The Body Retreat

The Body Retreat

Women Only Weight Loss & Wellbeing Retreats

The Good, The Bad and Down Right Ugly Side to Juicing.

The Good, The Bad and Down Right Ugly Side to Juicing.

Love ‘em or hate ‘em – everyone who’s tried juicing has an opinion about it.

There are so many ways to juice, some people like a juice a day, some take it further and join a 7 day juice retreat or do a 30 day at home cleanse.

We are a fan of juices and on every Body Retreat, you will experience a range of juices and smoothies…BUT… there is always a but isn’t there 😉

For us juicing is part of a balanced healthy meal plan…never a food substitute. It’s a question we are asked on retreat a lot, is a juice cleanse a good thing to do?

So here we share the good, the bad and ugly


The Good

Many people don’t get enough nutrients from their diet alone, the quality of our food has changed. We eat more processed foods which rely on cheaper ingredients which may have been grown in poor soil and so are naturally not as high in nutrients. Also, we are all so time poor that it can be hard to get a wide range of vitamins, minerals and antioxidants into your every day.

Fruits and vegetables are full of vitamins, minerals, antioxidants and plant compounds that promote health and protect against disease.

Juicing can be a convenient way to increase your intake. You can take ½ a head of kale, couple of celery sticks, ½ a cucumber, and an apple and blend them all up, you’ll get about a glass of juice which will be so easy to drink. But imagine sitting down to eat all that!!!


The Bad

The main issue is that up to 90% of fibre is removed during the juicing process, depending on the juicer. Soluble fibre will remain, but the majority of insoluble fibre is removed.

Fibre helps to improve blood sugar and cholesterol levels and helps you feel fuller faster and for longer

Blending, which retains more fibre, is a better technique for obtaining higher levels of beneficial plant compounds

Furthermore, if you’re juicing with non-organic vegetables, you can end up consuming other toxins that come along with them, such as pesticides.

What you put in your juice can also make a big difference, and fruits contain much more sugar and calories than vegetables. Consuming too much fructose, one of the naturally occurring sugars in fruit, has been linked to high blood sugar, weight gain and an increased risk of type 2 diabetes …. So best to avoid those fruit based smoothies.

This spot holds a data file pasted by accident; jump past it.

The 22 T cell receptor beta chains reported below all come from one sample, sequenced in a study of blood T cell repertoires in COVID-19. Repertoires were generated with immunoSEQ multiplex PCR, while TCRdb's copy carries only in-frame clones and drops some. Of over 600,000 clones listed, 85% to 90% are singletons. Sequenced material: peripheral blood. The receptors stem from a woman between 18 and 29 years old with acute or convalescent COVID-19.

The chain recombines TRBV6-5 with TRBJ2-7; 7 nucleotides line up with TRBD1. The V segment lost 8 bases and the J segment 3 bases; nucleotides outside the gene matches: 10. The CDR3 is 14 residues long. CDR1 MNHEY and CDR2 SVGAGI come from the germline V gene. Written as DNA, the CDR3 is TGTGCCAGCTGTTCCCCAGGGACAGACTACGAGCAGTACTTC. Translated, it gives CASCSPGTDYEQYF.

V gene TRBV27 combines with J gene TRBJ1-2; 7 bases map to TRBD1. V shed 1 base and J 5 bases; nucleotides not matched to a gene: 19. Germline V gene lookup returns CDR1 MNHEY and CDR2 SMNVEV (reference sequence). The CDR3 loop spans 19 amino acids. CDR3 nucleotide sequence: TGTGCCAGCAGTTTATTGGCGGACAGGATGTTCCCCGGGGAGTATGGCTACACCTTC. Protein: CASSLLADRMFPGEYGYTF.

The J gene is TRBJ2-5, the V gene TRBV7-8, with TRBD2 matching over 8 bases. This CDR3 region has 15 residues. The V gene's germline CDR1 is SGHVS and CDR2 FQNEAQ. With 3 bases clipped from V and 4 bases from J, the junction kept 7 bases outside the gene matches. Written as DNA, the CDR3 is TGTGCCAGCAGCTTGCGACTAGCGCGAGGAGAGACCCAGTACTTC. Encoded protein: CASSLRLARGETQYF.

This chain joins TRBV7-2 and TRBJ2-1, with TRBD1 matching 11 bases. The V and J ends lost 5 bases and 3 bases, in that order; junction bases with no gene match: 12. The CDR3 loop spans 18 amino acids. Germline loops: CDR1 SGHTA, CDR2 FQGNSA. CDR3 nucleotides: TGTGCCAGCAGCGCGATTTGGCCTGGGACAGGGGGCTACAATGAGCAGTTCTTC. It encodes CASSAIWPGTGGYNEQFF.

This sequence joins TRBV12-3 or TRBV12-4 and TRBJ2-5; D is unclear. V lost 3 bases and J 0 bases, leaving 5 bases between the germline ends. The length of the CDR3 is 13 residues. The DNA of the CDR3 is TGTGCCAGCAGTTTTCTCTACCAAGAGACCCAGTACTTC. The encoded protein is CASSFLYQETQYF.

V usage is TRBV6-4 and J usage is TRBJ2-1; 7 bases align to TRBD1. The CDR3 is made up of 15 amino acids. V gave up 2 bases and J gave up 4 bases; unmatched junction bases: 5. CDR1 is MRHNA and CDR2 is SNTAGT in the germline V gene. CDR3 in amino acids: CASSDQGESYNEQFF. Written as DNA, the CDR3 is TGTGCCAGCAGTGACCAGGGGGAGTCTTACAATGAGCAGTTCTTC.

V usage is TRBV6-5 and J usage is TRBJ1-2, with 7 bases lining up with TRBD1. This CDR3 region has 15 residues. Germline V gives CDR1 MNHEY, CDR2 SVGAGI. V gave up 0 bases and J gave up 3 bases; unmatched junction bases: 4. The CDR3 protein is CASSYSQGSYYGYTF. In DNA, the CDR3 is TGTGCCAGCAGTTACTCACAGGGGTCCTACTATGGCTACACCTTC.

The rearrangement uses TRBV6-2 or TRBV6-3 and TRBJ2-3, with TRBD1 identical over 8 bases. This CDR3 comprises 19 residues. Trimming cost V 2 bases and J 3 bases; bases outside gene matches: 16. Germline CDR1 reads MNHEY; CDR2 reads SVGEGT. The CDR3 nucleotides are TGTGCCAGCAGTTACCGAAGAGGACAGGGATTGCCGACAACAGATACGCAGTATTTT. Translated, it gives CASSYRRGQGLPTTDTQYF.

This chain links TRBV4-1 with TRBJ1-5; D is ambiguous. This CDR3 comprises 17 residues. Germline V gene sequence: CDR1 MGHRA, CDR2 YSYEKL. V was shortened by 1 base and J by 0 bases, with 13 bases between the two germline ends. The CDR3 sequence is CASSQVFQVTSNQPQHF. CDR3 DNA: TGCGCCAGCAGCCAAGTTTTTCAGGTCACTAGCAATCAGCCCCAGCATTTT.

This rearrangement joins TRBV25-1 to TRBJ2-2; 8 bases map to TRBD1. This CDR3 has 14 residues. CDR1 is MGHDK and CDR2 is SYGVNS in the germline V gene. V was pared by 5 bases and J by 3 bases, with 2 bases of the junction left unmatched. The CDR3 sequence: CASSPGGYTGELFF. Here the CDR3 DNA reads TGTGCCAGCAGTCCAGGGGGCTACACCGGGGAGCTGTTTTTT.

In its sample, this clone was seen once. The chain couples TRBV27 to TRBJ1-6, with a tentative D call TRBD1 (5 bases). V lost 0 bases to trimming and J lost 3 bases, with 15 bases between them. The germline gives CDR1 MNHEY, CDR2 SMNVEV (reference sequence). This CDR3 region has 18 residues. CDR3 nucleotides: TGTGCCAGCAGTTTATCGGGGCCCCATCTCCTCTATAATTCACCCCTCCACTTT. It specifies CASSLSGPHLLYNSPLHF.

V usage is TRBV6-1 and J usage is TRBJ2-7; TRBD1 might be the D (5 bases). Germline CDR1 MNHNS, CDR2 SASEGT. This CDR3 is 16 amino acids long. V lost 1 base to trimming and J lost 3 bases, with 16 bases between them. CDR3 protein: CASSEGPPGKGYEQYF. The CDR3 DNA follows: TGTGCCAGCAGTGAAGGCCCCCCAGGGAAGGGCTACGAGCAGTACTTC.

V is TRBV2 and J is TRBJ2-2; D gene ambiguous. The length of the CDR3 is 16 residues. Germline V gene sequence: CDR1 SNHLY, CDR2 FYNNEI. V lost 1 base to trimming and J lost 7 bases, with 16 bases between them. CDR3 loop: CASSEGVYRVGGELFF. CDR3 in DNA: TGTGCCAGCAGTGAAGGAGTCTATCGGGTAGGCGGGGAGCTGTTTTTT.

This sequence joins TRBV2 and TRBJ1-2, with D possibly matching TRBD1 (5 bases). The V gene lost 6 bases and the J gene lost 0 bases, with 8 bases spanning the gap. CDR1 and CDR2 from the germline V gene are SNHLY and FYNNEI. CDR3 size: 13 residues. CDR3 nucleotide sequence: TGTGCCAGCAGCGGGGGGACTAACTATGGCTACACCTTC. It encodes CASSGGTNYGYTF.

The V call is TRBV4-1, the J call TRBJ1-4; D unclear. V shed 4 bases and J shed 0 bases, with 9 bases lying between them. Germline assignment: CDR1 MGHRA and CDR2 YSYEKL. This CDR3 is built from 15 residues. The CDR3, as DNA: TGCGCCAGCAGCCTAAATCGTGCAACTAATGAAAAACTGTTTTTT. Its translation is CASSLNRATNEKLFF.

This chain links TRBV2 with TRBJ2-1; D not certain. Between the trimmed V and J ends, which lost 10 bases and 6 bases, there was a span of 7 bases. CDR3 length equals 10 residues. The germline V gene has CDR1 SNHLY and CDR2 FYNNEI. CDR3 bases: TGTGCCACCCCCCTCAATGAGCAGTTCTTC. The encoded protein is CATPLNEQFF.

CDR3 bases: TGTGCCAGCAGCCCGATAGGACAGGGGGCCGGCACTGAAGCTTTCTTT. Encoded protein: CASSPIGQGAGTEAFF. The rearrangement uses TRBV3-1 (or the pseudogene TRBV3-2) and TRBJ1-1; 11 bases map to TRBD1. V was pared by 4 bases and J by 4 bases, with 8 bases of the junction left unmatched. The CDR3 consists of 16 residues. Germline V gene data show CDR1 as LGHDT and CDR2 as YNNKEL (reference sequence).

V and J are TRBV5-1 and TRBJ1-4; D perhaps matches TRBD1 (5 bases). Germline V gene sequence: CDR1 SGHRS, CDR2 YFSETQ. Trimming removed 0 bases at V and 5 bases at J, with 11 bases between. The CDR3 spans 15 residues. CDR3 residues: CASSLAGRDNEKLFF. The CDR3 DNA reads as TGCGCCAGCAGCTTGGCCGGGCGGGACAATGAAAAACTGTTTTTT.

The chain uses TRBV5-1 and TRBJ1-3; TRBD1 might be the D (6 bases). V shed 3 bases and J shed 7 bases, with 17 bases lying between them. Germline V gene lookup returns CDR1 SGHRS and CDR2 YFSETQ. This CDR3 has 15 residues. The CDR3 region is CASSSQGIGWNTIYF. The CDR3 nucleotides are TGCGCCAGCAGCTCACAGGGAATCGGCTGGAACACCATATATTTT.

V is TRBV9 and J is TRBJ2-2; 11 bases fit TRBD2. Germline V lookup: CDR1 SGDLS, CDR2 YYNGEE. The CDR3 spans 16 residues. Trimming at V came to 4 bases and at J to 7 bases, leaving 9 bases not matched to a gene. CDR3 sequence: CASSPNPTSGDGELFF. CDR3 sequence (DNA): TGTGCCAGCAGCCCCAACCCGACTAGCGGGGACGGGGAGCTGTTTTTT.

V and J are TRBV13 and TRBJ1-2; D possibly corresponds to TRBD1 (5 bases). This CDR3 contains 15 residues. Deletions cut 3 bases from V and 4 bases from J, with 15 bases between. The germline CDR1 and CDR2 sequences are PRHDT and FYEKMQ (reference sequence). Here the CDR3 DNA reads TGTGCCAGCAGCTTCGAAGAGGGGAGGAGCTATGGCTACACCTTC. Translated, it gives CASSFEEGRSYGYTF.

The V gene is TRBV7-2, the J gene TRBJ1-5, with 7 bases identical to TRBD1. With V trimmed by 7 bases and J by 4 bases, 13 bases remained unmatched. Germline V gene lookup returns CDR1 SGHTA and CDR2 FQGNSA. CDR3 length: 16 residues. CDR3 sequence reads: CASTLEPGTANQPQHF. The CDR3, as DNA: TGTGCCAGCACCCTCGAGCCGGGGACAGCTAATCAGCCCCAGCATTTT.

But don’t go mad on vegetable juices like carrot juice either as carrots and other root vegetables are very high in natural starches which are the same as the sugars in fruit.

Consuming high fructose, high starch juices and smoothies can help to elevate your taste buds desire for sweet tastes keeping you locked in a vicious sweet craving cycle in the long term.


The Ugly

Many people use juicing as a way to lose weight. As most juice “diets” involve consuming around 600–1,000 calories per day from juices only, resulting in a severe calorie deficit and rapid weight loss.

However, this is very difficult to sustain for more than a few days.

While juice diets may help you lose weight in the short-term, such a severe calorie restriction can slow your metabolism in the long-term

This is also likely to lead to nutrient deficiencies in the long-term since juices lack many important nutrients. This is because juice on its own is not nutritionally balanced since it does not contain sufficient protein or fat.

Consuming enough protein throughout the day is essential for cell health and is necessary for muscle maintenance and long-term health.

Additionally, healthy fats are important for sustained energy, hormone balance and cell membranes. They may also provide the fat-soluble vitamins A, D, E and K


The Bottom Line on Juicing

Juicing is a great way to supplement your daily diet; allowing you to increase antioxidant intake from an avalanche of vegetables that you wouldn’t otherwise consume in one day.

Think about making your juice containing raw vegetables and low sugar fruits – think: kale, celery, spinach, pear, lemon, and ginger as a start.

Enjoying a greens based juice every day is a great healthy habit to adopt but using juices as a meal replacement can be bad for your body and your long term health.


One Reply to “The Good, The Bad and Down Right Ugly Side to Juicing.”

  1. My juicer (that had been relegated to the back of the cupboard to make room for the blender) has found a new lease of life providing flavourings for my kombucha!

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